Yet another reference to "base-ball" in the works of Mary Russell Mitford. This one comes in a story called "The Carpenter's Daughter" in volume I of Belford Regis, a further, three-volume collection of Berkshire county stories and sketches. Following a description of a cricket game, she wrote: "What can be prettier than this, unless it be the fellow-group of girls--sisters, I presume, to the boys--who are laughing and screaming round the great oak; then darting to and fro, in a game compounded of hide-and-seek and base-ball. Now tossing the ball high,...now flinging it low along the common, bowling as it were almost within reach of the cricketers."

Notes

Illustrating the irregularity of the era's spelling standards, Miss Mitford's works of the 1820's and 30's spell baseball variously as "baseball" (one word), "base-ball" (hyphenated), and "bass-ball."

Sources

“The Carpenter's Daughter,” appearing in Belford Regis, Vol. I, by Mary Russell Mitford, London, 1835, Richard Bentley, p. 137

English Baseball in Leipzig, Saxony (Germany) in 1837

Block Game English Baseball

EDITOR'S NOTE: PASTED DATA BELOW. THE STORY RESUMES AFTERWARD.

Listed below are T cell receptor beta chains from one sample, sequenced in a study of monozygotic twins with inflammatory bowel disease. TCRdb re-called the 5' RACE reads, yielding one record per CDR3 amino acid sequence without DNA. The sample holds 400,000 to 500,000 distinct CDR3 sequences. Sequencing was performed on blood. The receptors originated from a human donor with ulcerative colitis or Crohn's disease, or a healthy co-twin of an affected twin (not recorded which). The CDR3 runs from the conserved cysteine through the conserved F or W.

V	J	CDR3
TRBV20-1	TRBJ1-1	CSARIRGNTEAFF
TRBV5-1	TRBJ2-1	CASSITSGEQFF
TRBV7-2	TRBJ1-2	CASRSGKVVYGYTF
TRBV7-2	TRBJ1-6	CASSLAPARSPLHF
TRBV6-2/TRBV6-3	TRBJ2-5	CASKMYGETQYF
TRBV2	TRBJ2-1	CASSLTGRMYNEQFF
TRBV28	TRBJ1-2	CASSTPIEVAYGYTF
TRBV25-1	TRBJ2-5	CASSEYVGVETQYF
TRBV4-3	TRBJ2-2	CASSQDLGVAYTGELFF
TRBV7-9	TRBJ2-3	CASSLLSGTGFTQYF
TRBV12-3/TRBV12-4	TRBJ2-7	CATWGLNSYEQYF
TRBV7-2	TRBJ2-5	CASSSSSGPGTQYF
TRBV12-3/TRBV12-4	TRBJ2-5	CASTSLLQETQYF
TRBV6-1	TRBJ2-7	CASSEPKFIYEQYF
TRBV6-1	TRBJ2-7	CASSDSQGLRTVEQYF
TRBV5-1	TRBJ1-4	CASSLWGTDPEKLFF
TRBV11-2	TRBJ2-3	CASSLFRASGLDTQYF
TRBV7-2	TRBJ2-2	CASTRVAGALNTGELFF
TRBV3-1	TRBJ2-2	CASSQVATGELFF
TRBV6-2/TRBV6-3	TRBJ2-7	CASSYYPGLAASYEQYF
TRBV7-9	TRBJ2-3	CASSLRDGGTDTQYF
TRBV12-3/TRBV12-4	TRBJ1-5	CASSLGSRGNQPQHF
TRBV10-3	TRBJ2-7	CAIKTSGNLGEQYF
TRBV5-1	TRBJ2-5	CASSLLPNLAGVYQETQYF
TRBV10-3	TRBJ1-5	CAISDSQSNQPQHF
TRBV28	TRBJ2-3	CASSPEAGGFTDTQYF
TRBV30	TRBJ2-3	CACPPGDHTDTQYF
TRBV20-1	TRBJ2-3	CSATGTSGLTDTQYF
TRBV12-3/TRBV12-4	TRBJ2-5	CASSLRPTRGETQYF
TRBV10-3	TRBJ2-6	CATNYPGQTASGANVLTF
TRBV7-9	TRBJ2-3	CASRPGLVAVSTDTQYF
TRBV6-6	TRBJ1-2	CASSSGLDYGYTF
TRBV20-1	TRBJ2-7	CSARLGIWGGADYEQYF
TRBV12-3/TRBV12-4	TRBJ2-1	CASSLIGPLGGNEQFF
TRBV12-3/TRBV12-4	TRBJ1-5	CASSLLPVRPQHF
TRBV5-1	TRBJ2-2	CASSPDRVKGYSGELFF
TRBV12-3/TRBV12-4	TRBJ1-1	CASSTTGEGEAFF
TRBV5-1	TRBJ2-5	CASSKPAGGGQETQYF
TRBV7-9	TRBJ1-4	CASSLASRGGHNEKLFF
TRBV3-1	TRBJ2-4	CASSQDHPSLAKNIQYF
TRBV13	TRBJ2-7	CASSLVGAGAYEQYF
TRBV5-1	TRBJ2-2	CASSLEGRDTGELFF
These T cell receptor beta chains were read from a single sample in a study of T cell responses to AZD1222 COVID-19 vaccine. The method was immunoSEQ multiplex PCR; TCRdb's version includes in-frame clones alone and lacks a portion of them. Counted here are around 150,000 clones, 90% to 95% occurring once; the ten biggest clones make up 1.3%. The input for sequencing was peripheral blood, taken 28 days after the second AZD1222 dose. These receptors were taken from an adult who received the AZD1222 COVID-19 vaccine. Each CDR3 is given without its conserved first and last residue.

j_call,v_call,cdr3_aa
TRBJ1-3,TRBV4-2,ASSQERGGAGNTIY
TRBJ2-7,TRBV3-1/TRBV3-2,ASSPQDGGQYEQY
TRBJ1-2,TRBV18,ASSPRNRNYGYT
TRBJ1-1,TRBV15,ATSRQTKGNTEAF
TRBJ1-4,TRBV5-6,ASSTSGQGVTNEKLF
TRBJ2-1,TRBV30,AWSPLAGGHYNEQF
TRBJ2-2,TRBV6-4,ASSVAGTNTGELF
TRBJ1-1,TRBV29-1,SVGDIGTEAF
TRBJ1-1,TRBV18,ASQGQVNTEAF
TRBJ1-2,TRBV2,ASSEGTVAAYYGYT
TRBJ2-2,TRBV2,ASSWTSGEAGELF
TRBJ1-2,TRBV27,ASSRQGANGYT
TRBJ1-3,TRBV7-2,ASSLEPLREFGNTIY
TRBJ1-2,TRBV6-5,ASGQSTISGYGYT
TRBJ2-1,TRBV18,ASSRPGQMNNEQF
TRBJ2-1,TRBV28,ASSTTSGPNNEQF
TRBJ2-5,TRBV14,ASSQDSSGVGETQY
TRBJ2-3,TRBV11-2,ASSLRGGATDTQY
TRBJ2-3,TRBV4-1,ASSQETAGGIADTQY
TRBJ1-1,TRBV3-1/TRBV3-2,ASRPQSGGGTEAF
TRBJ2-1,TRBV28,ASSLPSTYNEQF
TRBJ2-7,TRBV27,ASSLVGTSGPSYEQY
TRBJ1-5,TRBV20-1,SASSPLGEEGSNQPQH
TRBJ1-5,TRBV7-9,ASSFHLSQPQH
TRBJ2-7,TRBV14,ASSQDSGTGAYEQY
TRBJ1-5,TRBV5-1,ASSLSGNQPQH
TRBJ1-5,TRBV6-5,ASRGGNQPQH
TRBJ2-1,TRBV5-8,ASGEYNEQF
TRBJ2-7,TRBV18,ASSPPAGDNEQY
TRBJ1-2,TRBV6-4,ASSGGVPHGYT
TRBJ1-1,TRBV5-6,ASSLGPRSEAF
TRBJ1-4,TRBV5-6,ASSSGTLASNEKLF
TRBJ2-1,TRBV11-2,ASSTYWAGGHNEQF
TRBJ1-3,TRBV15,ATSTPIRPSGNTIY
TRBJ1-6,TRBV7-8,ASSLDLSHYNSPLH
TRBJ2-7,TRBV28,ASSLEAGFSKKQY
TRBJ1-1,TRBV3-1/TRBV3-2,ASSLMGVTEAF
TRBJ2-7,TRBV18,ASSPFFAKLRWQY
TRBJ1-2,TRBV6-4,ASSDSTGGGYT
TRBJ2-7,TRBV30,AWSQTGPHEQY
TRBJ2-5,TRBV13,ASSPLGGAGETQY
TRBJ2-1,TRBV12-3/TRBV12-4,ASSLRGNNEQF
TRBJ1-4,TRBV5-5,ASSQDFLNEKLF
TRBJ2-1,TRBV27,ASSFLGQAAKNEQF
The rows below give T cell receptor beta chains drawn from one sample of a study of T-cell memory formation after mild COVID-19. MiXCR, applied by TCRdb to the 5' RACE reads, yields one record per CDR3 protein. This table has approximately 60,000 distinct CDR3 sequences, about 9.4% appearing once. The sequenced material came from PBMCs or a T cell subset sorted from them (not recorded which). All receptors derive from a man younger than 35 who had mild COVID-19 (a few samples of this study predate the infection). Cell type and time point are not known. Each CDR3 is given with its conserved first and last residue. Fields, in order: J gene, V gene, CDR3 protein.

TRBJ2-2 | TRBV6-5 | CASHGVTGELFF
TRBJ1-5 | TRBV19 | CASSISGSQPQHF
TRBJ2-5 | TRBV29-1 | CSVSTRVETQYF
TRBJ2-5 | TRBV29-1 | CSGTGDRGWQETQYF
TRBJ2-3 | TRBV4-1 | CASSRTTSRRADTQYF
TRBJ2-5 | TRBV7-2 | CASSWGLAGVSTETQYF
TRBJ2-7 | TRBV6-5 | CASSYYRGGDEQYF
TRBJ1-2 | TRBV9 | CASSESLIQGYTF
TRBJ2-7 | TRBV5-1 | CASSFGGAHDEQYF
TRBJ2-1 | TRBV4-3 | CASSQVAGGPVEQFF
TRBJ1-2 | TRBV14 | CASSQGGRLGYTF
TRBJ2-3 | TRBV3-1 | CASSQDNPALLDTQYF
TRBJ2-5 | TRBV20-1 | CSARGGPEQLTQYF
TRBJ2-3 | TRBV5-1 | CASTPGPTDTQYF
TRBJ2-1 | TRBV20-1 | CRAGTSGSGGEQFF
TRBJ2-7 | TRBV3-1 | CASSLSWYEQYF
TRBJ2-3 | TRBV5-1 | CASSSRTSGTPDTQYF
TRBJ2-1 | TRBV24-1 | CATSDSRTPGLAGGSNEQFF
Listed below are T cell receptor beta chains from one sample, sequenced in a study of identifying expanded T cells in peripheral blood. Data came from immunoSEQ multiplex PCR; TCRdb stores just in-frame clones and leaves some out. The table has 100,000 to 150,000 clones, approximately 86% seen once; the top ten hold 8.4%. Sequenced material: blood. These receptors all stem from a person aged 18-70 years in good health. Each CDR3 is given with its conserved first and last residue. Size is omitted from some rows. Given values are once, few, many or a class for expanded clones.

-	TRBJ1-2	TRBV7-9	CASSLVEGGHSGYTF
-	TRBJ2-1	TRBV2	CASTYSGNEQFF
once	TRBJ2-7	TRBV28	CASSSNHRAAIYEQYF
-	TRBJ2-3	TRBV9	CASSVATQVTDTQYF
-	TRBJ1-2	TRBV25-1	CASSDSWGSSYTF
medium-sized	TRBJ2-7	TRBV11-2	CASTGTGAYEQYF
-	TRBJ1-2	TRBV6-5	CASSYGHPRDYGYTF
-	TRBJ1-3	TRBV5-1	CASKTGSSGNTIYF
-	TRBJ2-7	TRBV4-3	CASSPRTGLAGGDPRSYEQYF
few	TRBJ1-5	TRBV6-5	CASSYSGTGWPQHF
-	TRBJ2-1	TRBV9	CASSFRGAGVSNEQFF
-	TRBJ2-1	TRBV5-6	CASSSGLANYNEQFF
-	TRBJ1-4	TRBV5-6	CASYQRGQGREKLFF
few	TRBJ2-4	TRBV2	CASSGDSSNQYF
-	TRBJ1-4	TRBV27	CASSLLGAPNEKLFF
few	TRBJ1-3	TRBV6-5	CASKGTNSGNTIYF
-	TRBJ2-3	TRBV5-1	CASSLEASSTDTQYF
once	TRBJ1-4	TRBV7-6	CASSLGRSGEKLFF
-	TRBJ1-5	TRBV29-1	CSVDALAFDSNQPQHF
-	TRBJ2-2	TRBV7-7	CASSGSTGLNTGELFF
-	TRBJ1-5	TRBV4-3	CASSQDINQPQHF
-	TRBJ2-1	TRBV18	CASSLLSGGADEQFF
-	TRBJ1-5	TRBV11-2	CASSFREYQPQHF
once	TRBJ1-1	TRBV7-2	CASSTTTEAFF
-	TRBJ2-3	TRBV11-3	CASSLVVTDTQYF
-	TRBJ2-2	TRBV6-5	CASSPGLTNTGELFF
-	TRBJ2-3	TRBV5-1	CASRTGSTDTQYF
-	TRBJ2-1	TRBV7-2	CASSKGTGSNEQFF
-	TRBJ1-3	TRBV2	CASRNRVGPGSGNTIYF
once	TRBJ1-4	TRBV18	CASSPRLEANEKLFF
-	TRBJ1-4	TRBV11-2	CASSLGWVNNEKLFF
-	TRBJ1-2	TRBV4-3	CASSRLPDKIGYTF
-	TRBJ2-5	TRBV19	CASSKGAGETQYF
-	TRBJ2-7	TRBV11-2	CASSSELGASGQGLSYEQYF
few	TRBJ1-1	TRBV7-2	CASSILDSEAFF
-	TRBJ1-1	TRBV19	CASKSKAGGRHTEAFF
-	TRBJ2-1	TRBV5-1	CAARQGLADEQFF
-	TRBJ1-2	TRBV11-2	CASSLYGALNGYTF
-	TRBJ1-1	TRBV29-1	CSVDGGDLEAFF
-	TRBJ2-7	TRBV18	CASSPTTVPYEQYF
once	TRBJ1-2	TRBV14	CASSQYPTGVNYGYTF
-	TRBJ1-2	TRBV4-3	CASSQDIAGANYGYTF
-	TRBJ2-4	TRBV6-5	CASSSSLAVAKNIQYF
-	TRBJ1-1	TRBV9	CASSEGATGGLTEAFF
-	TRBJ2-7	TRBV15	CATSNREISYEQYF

Date 1837
Location Leipzig, Saxony (Germany)
Data

The word “base-ball” was briefly defined in an English-German dictionary as “das Ballspiel mit.” The literal translation is “the ballgame with.”

Notes

I'm not sure how to interpret the translation.

Sources

A New and Complete Dictionary of the English and German Languages, Part I, English-German, J. H. Kaltschmidt, Leipsic (Leipzig), 1837, Charles Tauchnitz, P. 53

English Baseball in London on December 7 1839

Block Game English Baseball
Date Saturday, December 7, 1839
Location London
Data

The term "base-ball" was cited in an entry from an British sports encyclopedia (An Encyclopædia of Rural Sports) entitled “Games of the Ball” that was previewed in an Irish newspaper. After describing hand-ball as as an appropriate game for young people of both sexes, the author of the encyclopedia added: "There are few of us of either sex but have engaged in base-ball since our majority; and the gravity of middle age is pleasingly broken in upon by the feats of pat-ball, as we see it practised among our children."

Notes

The earliest edition of the encyclopedia is dated 1840, yet the excerpt taken from it appeared in December, 1839, suggesting that the book was released earlier than its publishing date or that the newspaper received an advance copy. The name “pat-ball” is a generic term for games in which two players strike a ball back and forth between them, and later in the 19th century was applied derogatorily to lawn tennis by some racquets and court tennis players.

Sources

Southern Reporter and Cork Commercial Courier, Dec. 7, 1839, p.4 (excerpted from An Encyclopædia of Rural Sports, by Delabere P. Blaine, London, 1840, Longman, Orme, Brown, Green and Longmans, p. 131

English Baseball in London/Buckinghamshire on October 23 1841

Block Game English Baseball
Date Saturday, October 23, 1841